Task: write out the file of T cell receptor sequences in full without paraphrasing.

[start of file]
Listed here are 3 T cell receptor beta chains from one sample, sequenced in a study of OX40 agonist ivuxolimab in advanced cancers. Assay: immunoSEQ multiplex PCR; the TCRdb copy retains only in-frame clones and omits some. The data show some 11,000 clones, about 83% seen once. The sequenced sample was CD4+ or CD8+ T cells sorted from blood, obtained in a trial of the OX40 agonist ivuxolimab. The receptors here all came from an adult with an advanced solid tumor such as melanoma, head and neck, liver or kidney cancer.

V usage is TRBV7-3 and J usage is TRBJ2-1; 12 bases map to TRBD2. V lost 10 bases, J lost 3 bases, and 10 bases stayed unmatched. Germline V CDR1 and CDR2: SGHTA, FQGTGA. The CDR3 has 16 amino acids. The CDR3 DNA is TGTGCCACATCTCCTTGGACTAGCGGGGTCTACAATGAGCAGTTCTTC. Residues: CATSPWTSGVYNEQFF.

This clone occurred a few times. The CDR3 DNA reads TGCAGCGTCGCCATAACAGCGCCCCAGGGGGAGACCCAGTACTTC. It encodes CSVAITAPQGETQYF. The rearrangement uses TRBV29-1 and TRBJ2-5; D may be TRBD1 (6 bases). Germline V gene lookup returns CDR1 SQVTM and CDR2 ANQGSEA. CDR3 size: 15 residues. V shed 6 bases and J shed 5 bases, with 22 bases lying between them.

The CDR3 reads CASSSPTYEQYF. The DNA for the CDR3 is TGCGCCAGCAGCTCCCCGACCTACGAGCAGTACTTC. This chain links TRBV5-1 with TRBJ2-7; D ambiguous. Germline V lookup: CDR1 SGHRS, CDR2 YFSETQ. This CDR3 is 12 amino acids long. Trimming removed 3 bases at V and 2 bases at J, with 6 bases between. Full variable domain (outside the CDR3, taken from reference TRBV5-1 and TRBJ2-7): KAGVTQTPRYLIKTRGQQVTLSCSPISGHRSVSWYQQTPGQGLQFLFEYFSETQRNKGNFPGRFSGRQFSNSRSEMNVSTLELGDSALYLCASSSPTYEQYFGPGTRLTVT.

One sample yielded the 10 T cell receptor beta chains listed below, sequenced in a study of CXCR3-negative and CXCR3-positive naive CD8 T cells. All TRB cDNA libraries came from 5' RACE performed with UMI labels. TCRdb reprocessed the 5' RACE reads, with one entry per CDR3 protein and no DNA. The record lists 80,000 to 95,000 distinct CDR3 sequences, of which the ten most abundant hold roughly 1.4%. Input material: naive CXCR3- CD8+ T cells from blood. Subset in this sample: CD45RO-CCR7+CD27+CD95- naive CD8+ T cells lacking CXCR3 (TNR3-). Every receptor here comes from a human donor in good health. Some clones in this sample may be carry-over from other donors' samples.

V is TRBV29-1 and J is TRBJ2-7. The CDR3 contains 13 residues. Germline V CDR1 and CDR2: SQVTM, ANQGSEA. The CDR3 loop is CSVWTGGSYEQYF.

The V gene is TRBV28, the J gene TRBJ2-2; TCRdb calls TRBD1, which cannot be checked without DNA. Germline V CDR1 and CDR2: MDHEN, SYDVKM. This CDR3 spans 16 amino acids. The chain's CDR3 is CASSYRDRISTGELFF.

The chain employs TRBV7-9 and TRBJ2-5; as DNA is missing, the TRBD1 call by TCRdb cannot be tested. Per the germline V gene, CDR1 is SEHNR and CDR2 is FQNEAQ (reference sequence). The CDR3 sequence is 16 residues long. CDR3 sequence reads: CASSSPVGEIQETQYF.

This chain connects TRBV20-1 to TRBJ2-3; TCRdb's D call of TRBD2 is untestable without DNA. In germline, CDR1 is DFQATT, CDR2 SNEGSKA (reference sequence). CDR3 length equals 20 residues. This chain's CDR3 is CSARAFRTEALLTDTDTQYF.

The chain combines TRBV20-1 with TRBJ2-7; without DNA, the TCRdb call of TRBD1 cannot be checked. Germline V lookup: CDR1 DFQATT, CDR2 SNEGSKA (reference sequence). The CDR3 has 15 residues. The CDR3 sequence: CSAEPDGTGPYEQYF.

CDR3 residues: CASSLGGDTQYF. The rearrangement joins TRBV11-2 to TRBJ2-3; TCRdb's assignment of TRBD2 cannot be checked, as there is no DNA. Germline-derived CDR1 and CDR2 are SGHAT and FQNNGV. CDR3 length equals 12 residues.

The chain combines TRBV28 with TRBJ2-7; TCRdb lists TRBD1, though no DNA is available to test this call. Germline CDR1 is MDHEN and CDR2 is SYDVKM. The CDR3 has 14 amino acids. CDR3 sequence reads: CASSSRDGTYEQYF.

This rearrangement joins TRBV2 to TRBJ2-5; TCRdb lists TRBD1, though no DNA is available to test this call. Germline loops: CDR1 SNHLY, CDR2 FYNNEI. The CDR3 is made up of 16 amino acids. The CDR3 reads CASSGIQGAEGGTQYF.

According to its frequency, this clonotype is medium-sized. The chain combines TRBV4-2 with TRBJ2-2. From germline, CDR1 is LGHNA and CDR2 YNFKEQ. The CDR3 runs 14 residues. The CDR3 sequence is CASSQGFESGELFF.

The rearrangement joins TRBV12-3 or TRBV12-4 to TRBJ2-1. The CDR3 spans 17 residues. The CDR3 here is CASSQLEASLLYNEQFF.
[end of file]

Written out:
Listed here are 3 T cell receptor beta chains from one sample, sequenced in a study of OX40 agonist ivuxolimab in advanced cancers. Assay: immunoSEQ multiplex PCR; the TCRdb copy retains only in-frame clones and omits some. The data show some 11,000 clones, about 83% seen once. The sequenced sample was CD4+ or CD8+ T cells sorted from blood, obtained in a trial of the OX40 agonist ivuxolimab. The receptors here all came from an adult with an advanced solid tumor such as melanoma, head and neck, liver or kidney cancer.

V usage is TRBV7-3 and J usage is TRBJ2-1; 12 bases map to TRBD2. V lost 10 bases, J lost 3 bases, and 10 bases stayed unmatched. Germline V CDR1 and CDR2: SGHTA, FQGTGA. The CDR3 has 16 amino acids. The CDR3 DNA is TGTGCCACATCTCCTTGGACTAGCGGGGTCTACAATGAGCAGTTCTTC. Residues: CATSPWTSGVYNEQFF.

This clone occurred a few times. The CDR3 DNA reads TGCAGCGTCGCCATAACAGCGCCCCAGGGGGAGACCCAGTACTTC. It encodes CSVAITAPQGETQYF. The rearrangement uses TRBV29-1 and TRBJ2-5; D may be TRBD1 (6 bases). Germline V gene lookup returns CDR1 SQVTM and CDR2 ANQGSEA. CDR3 size: 15 residues. V shed 6 bases and J shed 5 bases, with 22 bases lying between them.

The CDR3 reads CASSSPTYEQYF. The DNA for the CDR3 is TGCGCCAGCAGCTCCCCGACCTACGAGCAGTACTTC. This chain links TRBV5-1 with TRBJ2-7; D ambiguous. Germline V lookup: CDR1 SGHRS, CDR2 YFSETQ. This CDR3 is 12 amino acids long. Trimming removed 3 bases at V and 2 bases at J, with 6 bases between. Full variable domain (outside the CDR3, taken from reference TRBV5-1 and TRBJ2-7): KAGVTQTPRYLIKTRGQQVTLSCSPISGHRSVSWYQQTPGQGLQFLFEYFSETQRNKGNFPGRFSGRQFSNSRSEMNVSTLELGDSALYLCASSSPTYEQYFGPGTRLTVT.

One sample yielded the 10 T cell receptor beta chains listed below, sequenced in a study of CXCR3-negative and CXCR3-positive naive CD8 T cells. All TRB cDNA libraries came from 5' RACE performed with UMI labels. TCRdb reprocessed the 5' RACE reads, with one entry per CDR3 protein and no DNA. The record lists 80,000 to 95,000 distinct CDR3 sequences, of which the ten most abundant hold roughly 1.4%. Input material: naive CXCR3- CD8+ T cells from blood. Subset in this sample: CD45RO-CCR7+CD27+CD95- naive CD8+ T cells lacking CXCR3 (TNR3-). Every receptor here comes from a human donor in good health. Some clones in this sample may be carry-over from other donors' samples.

V is TRBV29-1 and J is TRBJ2-7. The CDR3 contains 13 residues. Germline V CDR1 and CDR2: SQVTM, ANQGSEA. The CDR3 loop is CSVWTGGSYEQYF.

The V gene is TRBV28, the J gene TRBJ2-2; TCRdb calls TRBD1, which cannot be checked without DNA. Germline V CDR1 and CDR2: MDHEN, SYDVKM. This CDR3 spans 16 amino acids. The chain's CDR3 is CASSYRDRISTGELFF.

The chain employs TRBV7-9 and TRBJ2-5; as DNA is missing, the TRBD1 call by TCRdb cannot be tested. Per the germline V gene, CDR1 is SEHNR and CDR2 is FQNEAQ (reference sequence). The CDR3 sequence is 16 residues long. CDR3 sequence reads: CASSSPVGEIQETQYF.

This chain connects TRBV20-1 to TRBJ2-3; TCRdb's D call of TRBD2 is untestable without DNA. In germline, CDR1 is DFQATT, CDR2 SNEGSKA (reference sequence). CDR3 length equals 20 residues. This chain's CDR3 is CSARAFRTEALLTDTDTQYF.

The chain combines TRBV20-1 with TRBJ2-7; without DNA, the TCRdb call of TRBD1 cannot be checked. Germline V lookup: CDR1 DFQATT, CDR2 SNEGSKA (reference sequence). The CDR3 has 15 residues. The CDR3 sequence: CSAEPDGTGPYEQYF.

CDR3 residues: CASSLGGDTQYF. The rearrangement joins TRBV11-2 to TRBJ2-3; TCRdb's assignment of TRBD2 cannot be checked, as there is no DNA. Germline-derived CDR1 and CDR2 are SGHAT and FQNNGV. CDR3 length equals 12 residues.

The chain combines TRBV28 with TRBJ2-7; TCRdb lists TRBD1, though no DNA is available to test this call. Germline CDR1 is MDHEN and CDR2 is SYDVKM. The CDR3 has 14 amino acids. CDR3 sequence reads: CASSSRDGTYEQYF.

This rearrangement joins TRBV2 to TRBJ2-5; TCRdb lists TRBD1, though no DNA is available to test this call. Germline loops: CDR1 SNHLY, CDR2 FYNNEI. The CDR3 is made up of 16 amino acids. The CDR3 reads CASSGIQGAEGGTQYF.

According to its frequency, this clonotype is medium-sized. The chain combines TRBV4-2 with TRBJ2-2. From germline, CDR1 is LGHNA and CDR2 YNFKEQ. The CDR3 runs 14 residues. The CDR3 sequence is CASSQGFESGELFF.

The rearrangement joins TRBV12-3 or TRBV12-4 to TRBJ2-1. The CDR3 spans 17 residues. The CDR3 here is CASSQLEASLLYNEQFF.